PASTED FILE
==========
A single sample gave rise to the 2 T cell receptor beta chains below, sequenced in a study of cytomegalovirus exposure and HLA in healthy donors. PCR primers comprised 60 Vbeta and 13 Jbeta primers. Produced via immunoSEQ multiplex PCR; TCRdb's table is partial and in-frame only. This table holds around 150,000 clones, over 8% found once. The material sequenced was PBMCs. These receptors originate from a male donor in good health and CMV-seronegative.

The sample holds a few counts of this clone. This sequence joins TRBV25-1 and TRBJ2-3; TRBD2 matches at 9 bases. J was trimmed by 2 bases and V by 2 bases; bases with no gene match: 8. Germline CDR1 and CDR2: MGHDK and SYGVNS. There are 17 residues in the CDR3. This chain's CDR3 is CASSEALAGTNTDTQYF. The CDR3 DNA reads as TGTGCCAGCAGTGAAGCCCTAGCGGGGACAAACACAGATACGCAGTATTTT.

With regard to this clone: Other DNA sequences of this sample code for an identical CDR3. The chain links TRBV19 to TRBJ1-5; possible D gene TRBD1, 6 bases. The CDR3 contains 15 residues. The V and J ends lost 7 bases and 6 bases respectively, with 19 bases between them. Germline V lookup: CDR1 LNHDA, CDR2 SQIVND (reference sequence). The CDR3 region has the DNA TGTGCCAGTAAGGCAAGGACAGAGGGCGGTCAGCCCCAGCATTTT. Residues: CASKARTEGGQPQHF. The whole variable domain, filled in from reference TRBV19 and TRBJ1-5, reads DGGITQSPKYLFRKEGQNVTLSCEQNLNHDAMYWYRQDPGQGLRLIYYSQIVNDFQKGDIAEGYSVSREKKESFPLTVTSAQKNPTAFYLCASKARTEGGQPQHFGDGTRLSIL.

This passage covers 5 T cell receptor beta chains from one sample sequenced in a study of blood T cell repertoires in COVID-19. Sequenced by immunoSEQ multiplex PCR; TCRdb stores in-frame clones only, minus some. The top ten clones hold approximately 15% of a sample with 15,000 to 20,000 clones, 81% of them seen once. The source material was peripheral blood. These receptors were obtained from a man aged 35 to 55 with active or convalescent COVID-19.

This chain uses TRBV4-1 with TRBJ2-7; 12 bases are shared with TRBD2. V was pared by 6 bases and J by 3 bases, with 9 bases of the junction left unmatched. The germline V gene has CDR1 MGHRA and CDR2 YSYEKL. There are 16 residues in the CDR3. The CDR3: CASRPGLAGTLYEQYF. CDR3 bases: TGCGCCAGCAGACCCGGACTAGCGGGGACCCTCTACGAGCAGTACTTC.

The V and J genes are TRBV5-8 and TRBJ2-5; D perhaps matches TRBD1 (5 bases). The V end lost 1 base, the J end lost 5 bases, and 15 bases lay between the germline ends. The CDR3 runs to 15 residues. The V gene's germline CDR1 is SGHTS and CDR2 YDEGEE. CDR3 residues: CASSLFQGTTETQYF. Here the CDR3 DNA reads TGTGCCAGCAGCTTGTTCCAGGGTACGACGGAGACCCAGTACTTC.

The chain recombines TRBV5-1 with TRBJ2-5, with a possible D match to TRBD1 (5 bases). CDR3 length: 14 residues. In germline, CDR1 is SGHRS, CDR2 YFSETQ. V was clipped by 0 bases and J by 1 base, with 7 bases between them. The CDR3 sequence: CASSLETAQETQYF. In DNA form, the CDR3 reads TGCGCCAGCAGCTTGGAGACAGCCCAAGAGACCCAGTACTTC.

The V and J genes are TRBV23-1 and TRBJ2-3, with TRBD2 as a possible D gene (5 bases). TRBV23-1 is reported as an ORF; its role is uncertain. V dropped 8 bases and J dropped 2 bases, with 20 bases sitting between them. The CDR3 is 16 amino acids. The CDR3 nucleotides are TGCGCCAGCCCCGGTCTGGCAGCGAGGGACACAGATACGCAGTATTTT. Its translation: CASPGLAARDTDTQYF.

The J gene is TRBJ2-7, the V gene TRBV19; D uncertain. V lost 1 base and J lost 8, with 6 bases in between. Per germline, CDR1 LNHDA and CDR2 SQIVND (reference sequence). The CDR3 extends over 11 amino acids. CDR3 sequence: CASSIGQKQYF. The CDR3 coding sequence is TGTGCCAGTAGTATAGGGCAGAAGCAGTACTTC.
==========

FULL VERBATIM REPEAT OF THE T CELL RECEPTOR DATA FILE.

A single sample gave rise to the 2 T cell receptor beta chains below, sequenced in a study of cytomegalovirus exposure and HLA in healthy donors. PCR primers comprised 60 Vbeta and 13 Jbeta primers. Produced via immunoSEQ multiplex PCR; TCRdb's table is partial and in-frame only. This table holds around 150,000 clones, over 8% found once. The material sequenced was PBMCs. These receptors originate from a male donor in good health and CMV-seronegative.

The sample holds a few counts of this clone. This sequence joins TRBV25-1 and TRBJ2-3; TRBD2 matches at 9 bases. J was trimmed by 2 bases and V by 2 bases; bases with no gene match: 8. Germline CDR1 and CDR2: MGHDK and SYGVNS. There are 17 residues in the CDR3. This chain's CDR3 is CASSEALAGTNTDTQYF. The CDR3 DNA reads as TGTGCCAGCAGTGAAGCCCTAGCGGGGACAAACACAGATACGCAGTATTTT.

With regard to this clone: Other DNA sequences of this sample code for an identical CDR3. The chain links TRBV19 to TRBJ1-5; possible D gene TRBD1, 6 bases. The CDR3 contains 15 residues. The V and J ends lost 7 bases and 6 bases respectively, with 19 bases between them. Germline V lookup: CDR1 LNHDA, CDR2 SQIVND (reference sequence). The CDR3 region has the DNA TGTGCCAGTAAGGCAAGGACAGAGGGCGGTCAGCCCCAGCATTTT. Residues: CASKARTEGGQPQHF. The whole variable domain, filled in from reference TRBV19 and TRBJ1-5, reads DGGITQSPKYLFRKEGQNVTLSCEQNLNHDAMYWYRQDPGQGLRLIYYSQIVNDFQKGDIAEGYSVSREKKESFPLTVTSAQKNPTAFYLCASKARTEGGQPQHFGDGTRLSIL.

This passage covers 5 T cell receptor beta chains from one sample sequenced in a study of blood T cell repertoires in COVID-19. Sequenced by immunoSEQ multiplex PCR; TCRdb stores in-frame clones only, minus some. The top ten clones hold approximately 15% of a sample with 15,000 to 20,000 clones, 81% of them seen once. The source material was peripheral blood. These receptors were obtained from a man aged 35 to 55 with active or convalescent COVID-19.

This chain uses TRBV4-1 with TRBJ2-7; 12 bases are shared with TRBD2. V was pared by 6 bases and J by 3 bases, with 9 bases of the junction left unmatched. The germline V gene has CDR1 MGHRA and CDR2 YSYEKL. There are 16 residues in the CDR3. The CDR3: CASRPGLAGTLYEQYF. CDR3 bases: TGCGCCAGCAGACCCGGACTAGCGGGGACCCTCTACGAGCAGTACTTC.

The V and J genes are TRBV5-8 and TRBJ2-5; D perhaps matches TRBD1 (5 bases). The V end lost 1 base, the J end lost 5 bases, and 15 bases lay between the germline ends. The CDR3 runs to 15 residues. The V gene's germline CDR1 is SGHTS and CDR2 YDEGEE. CDR3 residues: CASSLFQGTTETQYF. Here the CDR3 DNA reads TGTGCCAGCAGCTTGTTCCAGGGTACGACGGAGACCCAGTACTTC.

The chain recombines TRBV5-1 with TRBJ2-5, with a possible D match to TRBD1 (5 bases). CDR3 length: 14 residues. In germline, CDR1 is SGHRS, CDR2 YFSETQ. V was clipped by 0 bases and J by 1 base, with 7 bases between them. The CDR3 sequence: CASSLETAQETQYF. In DNA form, the CDR3 reads TGCGCCAGCAGCTTGGAGACAGCCCAAGAGACCCAGTACTTC.

The V and J genes are TRBV23-1 and TRBJ2-3, with TRBD2 as a possible D gene (5 bases). TRBV23-1 is reported as an ORF; its role is uncertain. V dropped 8 bases and J dropped 2 bases, with 20 bases sitting between them. The CDR3 is 16 amino acids. The CDR3 nucleotides are TGCGCCAGCCCCGGTCTGGCAGCGAGGGACACAGATACGCAGTATTTT. Its translation: CASPGLAARDTDTQYF.

The J gene is TRBJ2-7, the V gene TRBV19; D uncertain. V lost 1 base and J lost 8, with 6 bases in between. Per germline, CDR1 LNHDA and CDR2 SQIVND (reference sequence). The CDR3 extends over 11 amino acids. CDR3 sequence: CASSIGQKQYF. The CDR3 coding sequence is TGTGCCAGTAGTATAGGGCAGAAGCAGTACTTC.